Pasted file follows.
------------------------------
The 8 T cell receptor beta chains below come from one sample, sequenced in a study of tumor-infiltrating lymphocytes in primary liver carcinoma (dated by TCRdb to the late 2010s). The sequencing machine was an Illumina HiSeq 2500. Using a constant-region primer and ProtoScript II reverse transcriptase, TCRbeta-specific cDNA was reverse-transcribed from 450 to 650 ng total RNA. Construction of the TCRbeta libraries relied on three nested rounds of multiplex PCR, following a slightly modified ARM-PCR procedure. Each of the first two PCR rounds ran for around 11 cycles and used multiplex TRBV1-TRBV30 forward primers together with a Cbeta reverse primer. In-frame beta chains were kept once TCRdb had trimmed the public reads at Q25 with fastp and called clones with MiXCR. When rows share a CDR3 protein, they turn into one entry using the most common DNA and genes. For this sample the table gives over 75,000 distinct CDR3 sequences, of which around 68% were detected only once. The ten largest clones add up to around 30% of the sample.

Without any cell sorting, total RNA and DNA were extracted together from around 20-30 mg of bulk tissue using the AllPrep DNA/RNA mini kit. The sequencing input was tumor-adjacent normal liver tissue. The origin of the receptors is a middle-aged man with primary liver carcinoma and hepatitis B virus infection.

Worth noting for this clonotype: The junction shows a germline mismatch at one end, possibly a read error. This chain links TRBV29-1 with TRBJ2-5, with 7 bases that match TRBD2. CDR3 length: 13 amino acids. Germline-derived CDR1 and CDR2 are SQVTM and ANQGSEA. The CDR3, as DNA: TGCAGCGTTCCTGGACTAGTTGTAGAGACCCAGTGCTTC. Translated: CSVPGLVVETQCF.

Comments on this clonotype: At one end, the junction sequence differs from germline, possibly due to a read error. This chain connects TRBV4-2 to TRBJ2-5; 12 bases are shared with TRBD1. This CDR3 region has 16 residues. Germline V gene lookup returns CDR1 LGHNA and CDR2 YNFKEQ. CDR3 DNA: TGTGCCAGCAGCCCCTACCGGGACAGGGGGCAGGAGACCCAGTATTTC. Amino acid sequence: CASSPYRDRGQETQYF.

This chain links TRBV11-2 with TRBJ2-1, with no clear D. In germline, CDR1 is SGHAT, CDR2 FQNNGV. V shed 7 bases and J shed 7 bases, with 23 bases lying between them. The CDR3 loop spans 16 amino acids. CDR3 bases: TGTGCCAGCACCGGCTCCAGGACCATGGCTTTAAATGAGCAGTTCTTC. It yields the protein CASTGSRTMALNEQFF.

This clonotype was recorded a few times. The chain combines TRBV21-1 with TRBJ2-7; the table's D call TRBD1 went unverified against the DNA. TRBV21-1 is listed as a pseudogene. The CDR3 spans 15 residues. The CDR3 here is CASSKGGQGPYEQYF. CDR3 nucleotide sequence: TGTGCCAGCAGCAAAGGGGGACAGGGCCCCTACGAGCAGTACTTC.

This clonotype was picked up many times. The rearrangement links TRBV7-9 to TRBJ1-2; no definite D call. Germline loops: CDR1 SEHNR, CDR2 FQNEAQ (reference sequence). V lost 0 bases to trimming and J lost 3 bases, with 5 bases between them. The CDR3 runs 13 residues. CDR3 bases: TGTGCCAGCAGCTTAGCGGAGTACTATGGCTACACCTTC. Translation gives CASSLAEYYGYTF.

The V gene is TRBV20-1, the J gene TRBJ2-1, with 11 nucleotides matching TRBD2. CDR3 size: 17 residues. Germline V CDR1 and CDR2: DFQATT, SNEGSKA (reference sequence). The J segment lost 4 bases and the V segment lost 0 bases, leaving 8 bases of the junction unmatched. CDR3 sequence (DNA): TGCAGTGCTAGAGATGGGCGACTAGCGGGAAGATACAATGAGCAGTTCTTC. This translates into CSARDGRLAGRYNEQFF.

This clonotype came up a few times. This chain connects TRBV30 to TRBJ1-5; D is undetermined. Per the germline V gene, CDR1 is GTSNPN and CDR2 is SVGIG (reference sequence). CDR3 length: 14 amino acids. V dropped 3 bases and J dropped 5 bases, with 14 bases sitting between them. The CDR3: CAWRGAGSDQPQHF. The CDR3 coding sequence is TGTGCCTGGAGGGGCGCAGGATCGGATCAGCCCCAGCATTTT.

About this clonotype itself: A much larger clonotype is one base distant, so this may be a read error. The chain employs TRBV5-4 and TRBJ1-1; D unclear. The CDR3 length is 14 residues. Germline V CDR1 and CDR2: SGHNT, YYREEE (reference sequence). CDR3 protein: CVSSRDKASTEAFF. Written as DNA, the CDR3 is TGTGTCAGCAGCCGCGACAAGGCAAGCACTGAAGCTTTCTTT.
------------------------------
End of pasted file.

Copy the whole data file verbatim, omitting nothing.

The 8 T cell receptor beta chains below come from one sample, sequenced in a study of tumor-infiltrating lymphocytes in primary liver carcinoma (dated by TCRdb to the late 2010s). The sequencing machine was an Illumina HiSeq 2500. Using a constant-region primer and ProtoScript II reverse transcriptase, TCRbeta-specific cDNA was reverse-transcribed from 450 to 650 ng total RNA. Construction of the TCRbeta libraries relied on three nested rounds of multiplex PCR, following a slightly modified ARM-PCR procedure. Each of the first two PCR rounds ran for around 11 cycles and used multiplex TRBV1-TRBV30 forward primers together with a Cbeta reverse primer. In-frame beta chains were kept once TCRdb had trimmed the public reads at Q25 with fastp and called clones with MiXCR. When rows share a CDR3 protein, they turn into one entry using the most common DNA and genes. For this sample the table gives over 75,000 distinct CDR3 sequences, of which around 68% were detected only once. The ten largest clones add up to around 30% of the sample.

Without any cell sorting, total RNA and DNA were extracted together from around 20-30 mg of bulk tissue using the AllPrep DNA/RNA mini kit. The sequencing input was tumor-adjacent normal liver tissue. The origin of the receptors is a middle-aged man with primary liver carcinoma and hepatitis B virus infection.

Worth noting for this clonotype: The junction shows a germline mismatch at one end, possibly a read error. This chain links TRBV29-1 with TRBJ2-5, with 7 bases that match TRBD2. CDR3 length: 13 amino acids. Germline-derived CDR1 and CDR2 are SQVTM and ANQGSEA. The CDR3, as DNA: TGCAGCGTTCCTGGACTAGTTGTAGAGACCCAGTGCTTC. Translated: CSVPGLVVETQCF.

Comments on this clonotype: At one end, the junction sequence differs from germline, possibly due to a read error. This chain connects TRBV4-2 to TRBJ2-5; 12 bases are shared with TRBD1. This CDR3 region has 16 residues. Germline V gene lookup returns CDR1 LGHNA and CDR2 YNFKEQ. CDR3 DNA: TGTGCCAGCAGCCCCTACCGGGACAGGGGGCAGGAGACCCAGTATTTC. Amino acid sequence: CASSPYRDRGQETQYF.

This chain links TRBV11-2 with TRBJ2-1, with no clear D. In germline, CDR1 is SGHAT, CDR2 FQNNGV. V shed 7 bases and J shed 7 bases, with 23 bases lying between them. The CDR3 loop spans 16 amino acids. CDR3 bases: TGTGCCAGCACCGGCTCCAGGACCATGGCTTTAAATGAGCAGTTCTTC. It yields the protein CASTGSRTMALNEQFF.

This clonotype was recorded a few times. The chain combines TRBV21-1 with TRBJ2-7; the table's D call TRBD1 went unverified against the DNA. TRBV21-1 is listed as a pseudogene. The CDR3 spans 15 residues. The CDR3 here is CASSKGGQGPYEQYF. CDR3 nucleotide sequence: TGTGCCAGCAGCAAAGGGGGACAGGGCCCCTACGAGCAGTACTTC.

This clonotype was picked up many times. The rearrangement links TRBV7-9 to TRBJ1-2; no definite D call. Germline loops: CDR1 SEHNR, CDR2 FQNEAQ (reference sequence). V lost 0 bases to trimming and J lost 3 bases, with 5 bases between them. The CDR3 runs 13 residues. CDR3 bases: TGTGCCAGCAGCTTAGCGGAGTACTATGGCTACACCTTC. Translation gives CASSLAEYYGYTF.

The V gene is TRBV20-1, the J gene TRBJ2-1, with 11 nucleotides matching TRBD2. CDR3 size: 17 residues. Germline V CDR1 and CDR2: DFQATT, SNEGSKA (reference sequence). The J segment lost 4 bases and the V segment lost 0 bases, leaving 8 bases of the junction unmatched. CDR3 sequence (DNA): TGCAGTGCTAGAGATGGGCGACTAGCGGGAAGATACAATGAGCAGTTCTTC. This translates into CSARDGRLAGRYNEQFF.

This clonotype came up a few times. This chain connects TRBV30 to TRBJ1-5; D is undetermined. Per the germline V gene, CDR1 is GTSNPN and CDR2 is SVGIG (reference sequence). CDR3 length: 14 amino acids. V dropped 3 bases and J dropped 5 bases, with 14 bases sitting between them. The CDR3: CAWRGAGSDQPQHF. The CDR3 coding sequence is TGTGCCTGGAGGGGCGCAGGATCGGATCAGCCCCAGCATTTT.

About this clonotype itself: A much larger clonotype is one base distant, so this may be a read error. The chain employs TRBV5-4 and TRBJ1-1; D unclear. The CDR3 length is 14 residues. Germline V CDR1 and CDR2: SGHNT, YYREEE (reference sequence). CDR3 protein: CVSSRDKASTEAFF. Written as DNA, the CDR3 is TGTGTCAGCAGCCGCGACAAGGCAAGCACTGAAGCTTTCTTT.